Indiana is known for the tough standards it imposes on insurance companies with respect to withholding coverage based on policy exclusions. For example, in environmental contamination cases, insurers often attempt to withhold coverage based on pollution exclusion clauses—provisions typically included in commercial general liability (“CGL”) policies that seek to exclude coverage for claims based on environmental contamination. Since the Indiana Supreme Court’s 1996 decision in American States Insurance Co. v. Kiger, 662 N.E.2d 945 (Ind. 1996), however, Indiana courts will not exclude coverage based on pollution exclusion clauses unless the language of the insurance policy explicitly excludes the “pollutant” at issue. If the policy language is vague as to whether the pollutant is included, then the pollution exclusion clause does not apply.
Recently, although U.S. Court of Appeals for the Seventh Circuit upheld a denial of coverage for environmental contamination based on a pollution exclusion clause, the Court upheld the tough standard imposed by Kiger and its progeny in West Bend Mutual Insurance Company v. United States Fidelity and Guaranty Company, et al. (Cause No. 09-2519). The issue was whether CGL policies issued by Federated Mutual Insurance Company (“Federated”) covered liabilities for petroleum released from underground storage tanks and associated piping from a 7-Eleven gas station in Goshen, Indiana. The petroleum contaminated the groundwater and migrated underneath a nearby residential neighborhood. The contamination vaporized into homes causing property damage and personal injury. The neighborhood residents sued 7-Eleven and Federated’s insured, MDK, who formerly owned and operated the station. After lengthy litigation, MDK eventually settled for $4 million. West Bend sued Federated (and USF&G) to recover its costs of defending MDK.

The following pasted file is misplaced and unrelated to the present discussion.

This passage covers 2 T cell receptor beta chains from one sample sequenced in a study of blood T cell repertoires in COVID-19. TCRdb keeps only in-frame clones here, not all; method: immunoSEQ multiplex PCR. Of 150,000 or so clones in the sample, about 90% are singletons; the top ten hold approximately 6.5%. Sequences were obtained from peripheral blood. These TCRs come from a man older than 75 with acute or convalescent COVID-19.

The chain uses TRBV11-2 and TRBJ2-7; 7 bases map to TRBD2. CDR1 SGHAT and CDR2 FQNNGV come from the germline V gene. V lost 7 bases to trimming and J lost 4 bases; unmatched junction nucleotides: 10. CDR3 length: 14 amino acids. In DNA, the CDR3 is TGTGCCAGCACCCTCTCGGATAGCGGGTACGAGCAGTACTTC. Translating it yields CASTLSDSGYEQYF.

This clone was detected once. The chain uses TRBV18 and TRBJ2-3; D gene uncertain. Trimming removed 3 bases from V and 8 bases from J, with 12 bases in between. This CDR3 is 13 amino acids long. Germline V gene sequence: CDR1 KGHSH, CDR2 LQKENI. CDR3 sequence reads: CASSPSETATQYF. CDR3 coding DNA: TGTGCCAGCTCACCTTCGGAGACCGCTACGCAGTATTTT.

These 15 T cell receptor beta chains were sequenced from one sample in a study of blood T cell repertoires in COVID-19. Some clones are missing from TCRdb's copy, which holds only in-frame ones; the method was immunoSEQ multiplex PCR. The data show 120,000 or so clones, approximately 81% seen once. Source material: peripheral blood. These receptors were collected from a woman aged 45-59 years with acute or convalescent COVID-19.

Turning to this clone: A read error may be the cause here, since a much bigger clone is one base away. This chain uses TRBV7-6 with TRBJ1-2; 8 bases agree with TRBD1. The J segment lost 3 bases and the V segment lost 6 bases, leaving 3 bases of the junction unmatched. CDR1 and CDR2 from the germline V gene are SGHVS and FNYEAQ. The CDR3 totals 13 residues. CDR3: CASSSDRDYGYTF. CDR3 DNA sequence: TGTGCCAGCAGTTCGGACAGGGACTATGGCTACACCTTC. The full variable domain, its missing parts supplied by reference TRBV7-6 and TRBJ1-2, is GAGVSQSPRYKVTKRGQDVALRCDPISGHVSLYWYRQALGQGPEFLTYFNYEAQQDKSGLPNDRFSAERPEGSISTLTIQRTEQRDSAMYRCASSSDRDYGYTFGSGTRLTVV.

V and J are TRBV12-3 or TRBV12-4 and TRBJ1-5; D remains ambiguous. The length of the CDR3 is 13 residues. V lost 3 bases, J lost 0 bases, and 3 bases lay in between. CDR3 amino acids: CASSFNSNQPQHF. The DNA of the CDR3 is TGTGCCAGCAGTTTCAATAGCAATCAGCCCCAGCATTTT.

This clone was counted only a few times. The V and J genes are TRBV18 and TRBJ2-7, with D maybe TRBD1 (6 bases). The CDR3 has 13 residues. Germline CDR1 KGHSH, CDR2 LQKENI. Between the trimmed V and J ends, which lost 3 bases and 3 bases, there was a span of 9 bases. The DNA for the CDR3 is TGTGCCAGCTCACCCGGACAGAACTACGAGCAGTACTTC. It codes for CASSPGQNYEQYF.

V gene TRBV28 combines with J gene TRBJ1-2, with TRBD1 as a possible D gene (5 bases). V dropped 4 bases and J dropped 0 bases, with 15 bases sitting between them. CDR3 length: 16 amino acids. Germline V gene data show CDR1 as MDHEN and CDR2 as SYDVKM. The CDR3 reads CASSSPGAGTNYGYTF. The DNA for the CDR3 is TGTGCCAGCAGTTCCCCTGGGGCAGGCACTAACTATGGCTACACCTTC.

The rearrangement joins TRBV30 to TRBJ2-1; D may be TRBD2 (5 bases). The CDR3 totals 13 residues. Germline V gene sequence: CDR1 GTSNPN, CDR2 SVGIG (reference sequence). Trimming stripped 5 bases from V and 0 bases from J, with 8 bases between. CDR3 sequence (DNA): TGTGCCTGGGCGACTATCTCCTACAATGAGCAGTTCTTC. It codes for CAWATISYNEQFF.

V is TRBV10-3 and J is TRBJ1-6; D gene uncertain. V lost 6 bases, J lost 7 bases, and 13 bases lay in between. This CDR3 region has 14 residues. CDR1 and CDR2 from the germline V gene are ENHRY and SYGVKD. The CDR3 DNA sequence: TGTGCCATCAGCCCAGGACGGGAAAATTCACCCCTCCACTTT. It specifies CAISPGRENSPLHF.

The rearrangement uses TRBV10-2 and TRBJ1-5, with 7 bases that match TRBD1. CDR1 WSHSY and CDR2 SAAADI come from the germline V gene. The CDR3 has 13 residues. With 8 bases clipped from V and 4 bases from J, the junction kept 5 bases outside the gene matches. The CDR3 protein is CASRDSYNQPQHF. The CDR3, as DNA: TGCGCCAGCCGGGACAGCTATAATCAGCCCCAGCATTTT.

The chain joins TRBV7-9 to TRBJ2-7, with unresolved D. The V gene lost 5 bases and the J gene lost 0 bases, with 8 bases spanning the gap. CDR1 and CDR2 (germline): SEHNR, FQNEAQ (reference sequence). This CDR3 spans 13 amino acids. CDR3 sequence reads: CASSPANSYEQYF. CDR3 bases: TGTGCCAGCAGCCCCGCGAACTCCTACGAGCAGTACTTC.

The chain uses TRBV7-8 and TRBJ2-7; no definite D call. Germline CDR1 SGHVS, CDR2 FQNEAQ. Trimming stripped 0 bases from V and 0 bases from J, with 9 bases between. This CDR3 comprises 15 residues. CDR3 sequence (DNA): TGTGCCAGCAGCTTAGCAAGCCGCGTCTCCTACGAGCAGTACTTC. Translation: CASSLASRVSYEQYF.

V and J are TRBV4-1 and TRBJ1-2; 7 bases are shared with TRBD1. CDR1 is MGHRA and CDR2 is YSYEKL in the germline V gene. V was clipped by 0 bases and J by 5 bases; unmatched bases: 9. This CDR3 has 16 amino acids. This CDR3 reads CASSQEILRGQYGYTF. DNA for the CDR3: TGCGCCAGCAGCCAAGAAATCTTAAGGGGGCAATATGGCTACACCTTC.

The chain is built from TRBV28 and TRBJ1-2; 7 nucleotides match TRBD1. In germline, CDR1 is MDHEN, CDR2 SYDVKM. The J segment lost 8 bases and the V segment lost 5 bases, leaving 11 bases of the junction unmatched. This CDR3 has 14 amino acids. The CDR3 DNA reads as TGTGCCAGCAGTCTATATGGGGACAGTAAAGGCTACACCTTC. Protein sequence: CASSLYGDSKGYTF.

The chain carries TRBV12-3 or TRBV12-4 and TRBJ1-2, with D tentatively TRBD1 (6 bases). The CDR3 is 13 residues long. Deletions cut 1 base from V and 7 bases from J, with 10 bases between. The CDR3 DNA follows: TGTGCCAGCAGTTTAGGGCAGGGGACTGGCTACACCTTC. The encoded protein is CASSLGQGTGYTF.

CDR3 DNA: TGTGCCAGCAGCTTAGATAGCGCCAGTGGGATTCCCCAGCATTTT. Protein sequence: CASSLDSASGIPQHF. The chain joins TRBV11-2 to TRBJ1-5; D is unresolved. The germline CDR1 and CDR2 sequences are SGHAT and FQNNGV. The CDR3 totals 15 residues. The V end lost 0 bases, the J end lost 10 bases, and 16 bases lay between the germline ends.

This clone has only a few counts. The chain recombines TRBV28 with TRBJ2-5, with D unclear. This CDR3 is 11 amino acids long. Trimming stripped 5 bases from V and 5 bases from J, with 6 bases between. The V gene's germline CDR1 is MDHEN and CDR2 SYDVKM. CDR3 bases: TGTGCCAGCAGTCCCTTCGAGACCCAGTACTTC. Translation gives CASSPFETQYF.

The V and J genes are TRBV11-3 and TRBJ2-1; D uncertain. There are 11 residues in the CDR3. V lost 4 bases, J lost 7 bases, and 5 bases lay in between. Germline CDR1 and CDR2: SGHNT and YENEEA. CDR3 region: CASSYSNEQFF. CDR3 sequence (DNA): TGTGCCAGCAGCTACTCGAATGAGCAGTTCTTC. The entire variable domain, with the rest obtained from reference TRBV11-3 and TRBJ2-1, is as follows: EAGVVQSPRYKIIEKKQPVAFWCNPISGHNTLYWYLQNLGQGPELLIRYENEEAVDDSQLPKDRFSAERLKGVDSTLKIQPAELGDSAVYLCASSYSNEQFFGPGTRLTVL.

Federated argued that it owed no duty to defend because it had no duty to indemnify claims arising from petroleum contamination pursuant to the pollution exclusion clause in its policy. West Bend countered arguing that the Federated pollution exclusion clause was similar to the exclusion rejected by Kiger court. The federal district court and the Seventh Circuit sided with West Bend. However, in doing so, the federal bench specifically upheld the Kiger opinion.
The federal judges found that the Federated pollution exclusion clause explicitly excluded “bodily injury” or “property damage” caused by the release “pollutants” or “motor fuels” released from “tanks” and “underground piping.” While the term “pollutants” did not include gasoline or petroleum, the term “motor fuels” did. Moreover, the Seventh Circuit noted that the Federated policy included an “Indiana Changes Endorsement” which emphasized that the pollution exclusion applied even to “pollutants” that had an ongoing function in the business. Thus, the federal judges were convinced that “a gas station owner . . . would know to a certainty that Federated would not be responsible for damage arising out of gasoline leaks taking place during the covered period” after reading these two policy provisions.
While the West Bend decision is one of the only opinions to uphold the denial of coverage for environmental contamination in Indiana, it underscores that insurers who wish to do so still face an uphill battle. The Federated policy explicitly excluded the type of pollutant (i.e., petroleum) and the manner in which it was released (i.e., from USTs and associated piping). Few CGL policies issued in Indiana are drafted with this degree of specificity. Indeed, pollution exclusion endorsements added to Indiana CGL policies even after Kiger still contain pollution exclusion clauses that are vague and overly broad. Therefore, even following this decision precluding coverage, insureds can rest assured that Indiana courts will continue to heavily scrutinize pollution exclusion clauses before precluding coverage.